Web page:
Random Ramblings topic this week for Top Ten Picks is Young Adult Novels.
Life As We Knew It (2006) by Susan Beth Pfeffer. I find myself reading this one again and again. Which means I've written multiple reviews through the years. Here's my first review from the fall of 2006.
Imagine waking up one day to find that everything had changed practically over night. All over the world massive destruction due to one natural disaster after another. And what if there was no way to turn back the clock. To wake up knowing that each day will be worse than the one before. No electricity. No phone service. No gas or oil. Limited food supplies. What is there left to hope for? How would you live your last days?Miranda's story continues in This World We Live In.
Meet Miranda your personal guide through this terrifying adventure.
The Book Thief (2006) by Markus Zusak. I've read this one twice and listened to it on audio book. (I definitely think this is one of the BEST audio books ever.) Death never sounded so good! This book is wonderful. I'm not saying it doesn't have its difficult moments. But there's something incredibly beautiful--though haunting--about this novel set in Nazi Germany.
Speak by Laurie Halse Anderson (1999). This one was my first 'real' YA book. I read it in college, and it is one of many reasons why I do what I do. It led me to take all sorts of classes and to eventually get my degree in library science.
Meet Melinda. A ninth grader, a freshman. Maybe her experiences will remind you of your own high school days. Maybe not. But whether you were popular or among the outcasts, Speak has something vital to offer readers. Her story is powerful, yet not without humor.The Truth About Forever (2006) by Sarah Dessen. I love Sarah Dessen. I do. I find her teen romances to be oh-so-magical. And I'd recommend just about anything she writes. How can I choose a favorite? Well, I'm going to go with the one I read first which would be this one, The Truth About Forever. (I think Dessen is just like that. I think you stay loyal to whichever one you read first. Though I think most fans love them all.)
Uglies by Scott Westerfeld (2005) I've read this series a couple of times.
Uglies is a fast-paced novel taking a typical YA topic--self esteem, conformity, and the perception of beauty--and treating it in a new and ultimately satisfying way by speculating about where current values of beauty and perfection might lead us as a society if taken to the extreme. By setting Uglies in the future instead of a contemporary high school, Westerfeld is able to provide reflection and commentary on a serious topic in a new and original way.I really love Elizabeth Scott. I really have loved all of her books: The Unwritten Rule, Love You Hate You Miss You, Something Maybe, Living Dead Girl, Stealing Heaven, Perfect You, and Bloom. Each has its place. And I'd definitely recommend all of them. But if I had to pick just one, I'd pick Bloom (2007). Why? It's the first one I read. And it just made me really happy, almost giddy.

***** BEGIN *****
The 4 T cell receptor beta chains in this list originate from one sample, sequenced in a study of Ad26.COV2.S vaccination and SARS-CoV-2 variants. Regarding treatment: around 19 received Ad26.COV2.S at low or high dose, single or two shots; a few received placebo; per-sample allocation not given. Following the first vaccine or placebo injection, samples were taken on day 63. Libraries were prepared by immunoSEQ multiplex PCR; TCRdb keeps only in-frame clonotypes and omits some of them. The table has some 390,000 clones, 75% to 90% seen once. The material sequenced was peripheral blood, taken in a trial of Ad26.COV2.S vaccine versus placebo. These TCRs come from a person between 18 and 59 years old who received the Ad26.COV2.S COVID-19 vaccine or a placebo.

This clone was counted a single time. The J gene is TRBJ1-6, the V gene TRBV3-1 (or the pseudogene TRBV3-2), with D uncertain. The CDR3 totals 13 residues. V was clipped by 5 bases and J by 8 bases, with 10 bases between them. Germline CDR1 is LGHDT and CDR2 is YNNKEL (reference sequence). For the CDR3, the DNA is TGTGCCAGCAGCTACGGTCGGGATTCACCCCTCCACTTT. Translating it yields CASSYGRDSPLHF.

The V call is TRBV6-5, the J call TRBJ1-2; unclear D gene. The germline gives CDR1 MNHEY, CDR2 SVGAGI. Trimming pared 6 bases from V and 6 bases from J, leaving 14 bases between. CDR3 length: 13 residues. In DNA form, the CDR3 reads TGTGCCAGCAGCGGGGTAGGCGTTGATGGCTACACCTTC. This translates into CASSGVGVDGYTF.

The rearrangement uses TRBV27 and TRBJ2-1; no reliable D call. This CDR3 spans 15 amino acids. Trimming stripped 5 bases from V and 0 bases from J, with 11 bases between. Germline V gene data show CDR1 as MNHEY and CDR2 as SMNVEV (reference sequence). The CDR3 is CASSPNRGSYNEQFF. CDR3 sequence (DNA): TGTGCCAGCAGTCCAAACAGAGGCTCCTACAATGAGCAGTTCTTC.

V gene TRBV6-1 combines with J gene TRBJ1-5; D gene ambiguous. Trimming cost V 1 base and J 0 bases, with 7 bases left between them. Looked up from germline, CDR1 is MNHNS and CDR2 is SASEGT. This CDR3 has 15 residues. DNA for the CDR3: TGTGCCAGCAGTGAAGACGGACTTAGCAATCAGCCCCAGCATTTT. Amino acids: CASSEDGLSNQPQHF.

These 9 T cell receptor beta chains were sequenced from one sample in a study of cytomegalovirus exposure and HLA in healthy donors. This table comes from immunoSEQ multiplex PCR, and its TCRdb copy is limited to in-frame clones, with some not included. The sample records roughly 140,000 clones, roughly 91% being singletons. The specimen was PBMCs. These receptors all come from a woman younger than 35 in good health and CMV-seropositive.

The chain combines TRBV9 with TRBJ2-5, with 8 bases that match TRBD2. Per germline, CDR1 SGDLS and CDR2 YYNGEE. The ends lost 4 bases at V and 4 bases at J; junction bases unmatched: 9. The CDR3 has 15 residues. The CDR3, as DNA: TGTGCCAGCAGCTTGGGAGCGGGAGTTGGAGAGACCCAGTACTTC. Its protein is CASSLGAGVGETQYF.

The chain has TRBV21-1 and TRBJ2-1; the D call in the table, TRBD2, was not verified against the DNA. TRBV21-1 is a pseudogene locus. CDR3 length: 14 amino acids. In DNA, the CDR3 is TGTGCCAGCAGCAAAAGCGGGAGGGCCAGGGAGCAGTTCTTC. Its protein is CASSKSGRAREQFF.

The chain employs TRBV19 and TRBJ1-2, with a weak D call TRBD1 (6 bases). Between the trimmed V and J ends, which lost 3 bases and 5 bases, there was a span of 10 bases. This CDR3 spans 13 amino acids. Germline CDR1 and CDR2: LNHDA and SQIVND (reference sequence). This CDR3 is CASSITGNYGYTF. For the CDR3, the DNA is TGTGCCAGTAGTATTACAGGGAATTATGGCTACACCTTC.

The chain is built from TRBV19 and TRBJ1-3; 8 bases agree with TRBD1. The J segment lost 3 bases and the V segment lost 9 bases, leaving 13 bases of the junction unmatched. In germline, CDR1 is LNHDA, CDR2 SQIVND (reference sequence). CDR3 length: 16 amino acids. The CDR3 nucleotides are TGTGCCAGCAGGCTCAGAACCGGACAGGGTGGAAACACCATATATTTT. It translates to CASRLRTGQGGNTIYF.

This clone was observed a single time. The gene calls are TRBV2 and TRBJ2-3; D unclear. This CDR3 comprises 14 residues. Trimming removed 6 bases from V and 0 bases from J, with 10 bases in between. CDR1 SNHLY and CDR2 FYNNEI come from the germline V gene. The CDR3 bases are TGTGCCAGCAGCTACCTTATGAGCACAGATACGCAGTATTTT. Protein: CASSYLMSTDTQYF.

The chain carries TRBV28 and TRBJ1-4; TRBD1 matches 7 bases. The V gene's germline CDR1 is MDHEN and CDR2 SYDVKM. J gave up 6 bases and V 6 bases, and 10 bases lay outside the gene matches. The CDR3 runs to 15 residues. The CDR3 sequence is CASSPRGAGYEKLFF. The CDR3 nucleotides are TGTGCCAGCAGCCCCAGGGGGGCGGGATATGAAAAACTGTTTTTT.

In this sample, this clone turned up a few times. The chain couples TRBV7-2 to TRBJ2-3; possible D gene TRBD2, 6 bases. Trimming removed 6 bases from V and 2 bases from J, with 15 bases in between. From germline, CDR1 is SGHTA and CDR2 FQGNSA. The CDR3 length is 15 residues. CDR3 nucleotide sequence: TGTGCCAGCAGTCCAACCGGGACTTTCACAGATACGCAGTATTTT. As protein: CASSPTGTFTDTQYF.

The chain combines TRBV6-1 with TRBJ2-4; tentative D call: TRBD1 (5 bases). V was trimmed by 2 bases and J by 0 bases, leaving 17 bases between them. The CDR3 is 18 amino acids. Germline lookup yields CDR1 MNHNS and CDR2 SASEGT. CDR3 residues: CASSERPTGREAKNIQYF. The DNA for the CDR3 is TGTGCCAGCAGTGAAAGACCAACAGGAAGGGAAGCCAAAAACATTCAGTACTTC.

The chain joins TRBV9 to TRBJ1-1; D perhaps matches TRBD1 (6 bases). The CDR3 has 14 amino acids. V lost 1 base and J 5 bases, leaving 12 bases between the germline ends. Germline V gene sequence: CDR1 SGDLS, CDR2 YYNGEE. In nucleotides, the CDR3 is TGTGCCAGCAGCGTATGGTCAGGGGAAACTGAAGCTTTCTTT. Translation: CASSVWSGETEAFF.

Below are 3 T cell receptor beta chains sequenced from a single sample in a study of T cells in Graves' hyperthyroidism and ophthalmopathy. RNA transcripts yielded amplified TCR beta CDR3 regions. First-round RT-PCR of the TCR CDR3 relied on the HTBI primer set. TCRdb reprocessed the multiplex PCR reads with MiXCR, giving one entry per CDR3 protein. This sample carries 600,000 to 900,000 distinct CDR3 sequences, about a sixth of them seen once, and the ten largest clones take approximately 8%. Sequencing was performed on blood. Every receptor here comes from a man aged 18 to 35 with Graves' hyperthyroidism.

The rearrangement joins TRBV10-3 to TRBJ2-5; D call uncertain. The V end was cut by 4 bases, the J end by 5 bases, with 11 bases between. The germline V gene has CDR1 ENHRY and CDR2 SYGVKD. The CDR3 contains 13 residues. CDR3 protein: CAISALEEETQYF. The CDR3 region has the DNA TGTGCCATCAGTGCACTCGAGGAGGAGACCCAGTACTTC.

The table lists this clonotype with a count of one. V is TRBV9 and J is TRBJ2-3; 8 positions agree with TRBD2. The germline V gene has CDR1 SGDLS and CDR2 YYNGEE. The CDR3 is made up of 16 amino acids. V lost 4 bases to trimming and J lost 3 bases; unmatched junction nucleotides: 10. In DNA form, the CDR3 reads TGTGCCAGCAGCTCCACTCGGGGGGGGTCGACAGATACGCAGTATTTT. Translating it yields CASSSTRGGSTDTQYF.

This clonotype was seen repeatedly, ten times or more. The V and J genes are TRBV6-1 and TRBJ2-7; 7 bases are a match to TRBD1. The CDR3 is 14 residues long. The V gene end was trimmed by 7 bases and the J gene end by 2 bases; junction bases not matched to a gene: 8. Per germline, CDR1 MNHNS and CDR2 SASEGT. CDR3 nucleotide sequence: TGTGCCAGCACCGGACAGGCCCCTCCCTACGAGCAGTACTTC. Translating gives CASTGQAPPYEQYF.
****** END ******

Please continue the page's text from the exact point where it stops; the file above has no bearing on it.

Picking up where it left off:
The Ask and The Answer by Patrick Ness (2009). It's almost impossible for a new book to go straight to my top ten list. (Not this top ten list, but, you know the list. The list that you keep in your head of your favorite-books-of-all-time.) But this one did. Which was unexpected and wonderful. I wasn't a fan of the first novel in the series, The Knife of Never Letting Go, yet I was willing to give the second one a try. This one restored my faith in reading. I've never had that kind of experience with a book.
Everything is so very complex. Not in an overwhelming this-is-so-over-my-head way, not in an I-need-to-go-get-the-dictionary-way but in a wow, I didn't know it was even possible for writers to be so brilliant way.Marcelo in the Real World by Francisco X. Stork (2009) I just loved this book. Loved it. I loved Marcelo's voice. I loved his observations. I loved his interactions, his conversations. I loved that his special interest was God, religion. I loved his intelligence; his way of digesting the world and discerning for himself right from wrong. I loved his strength, his character. Here is a man with heart and soul, with substance. I loved that this is a complex novel and a beautiful one.
Rash by Pete Hautman (2006). This one may seem like a strange choice. It isn't super-popular like Looking for Alaska by John Green. And I do only have two books left, BUT the truth is that I love, love, love this book. And it is a book that I think has gone neglected too long. It's one of the few books that took more than one post to praise. Words can't begin to describe how much I love this one. How much I wish people would pick this one up to read it. It's an intriguing novel with a great premise. It's funny. It's a book that is just-right. Set roughly in the 2070s, Rash provides readers with a clever and imaginative look at the future. Opening, in my opinion, with one of the greatest first lines I've ever read:
"Gramps, who was born in 1990, once told me that when he was my age the only way to wind up in prison in the USSA (back when it had only one S) was to steal something, kill somebody, or use illegal drugs" (3).But times have changed quite a lot since then as our hero Bo Marsten finds out. But the lessons Bo learns about life, friendship, pizza, and football--which is also illegal by the way--open up his eyes to a whole new world.
Shannon Hale. She's one of those authors that is oh-so-easy to love. I am choosing Goose Girl (2003) simply because it is the first Hale novel that I read. And. Because it is the start of a great series. I have two posts about this one because I just couldn't stop talking about it. I have read and loved almost all her novels. There is only one that I haven't read yet. So I can't honestly say that I've loved all her books. Hale writes in the oh-so-delicious genre (or sub-genre) of fairy tale (or fairy-tale-like) novelizations.
© Becky Laney of Becky's Book Reviews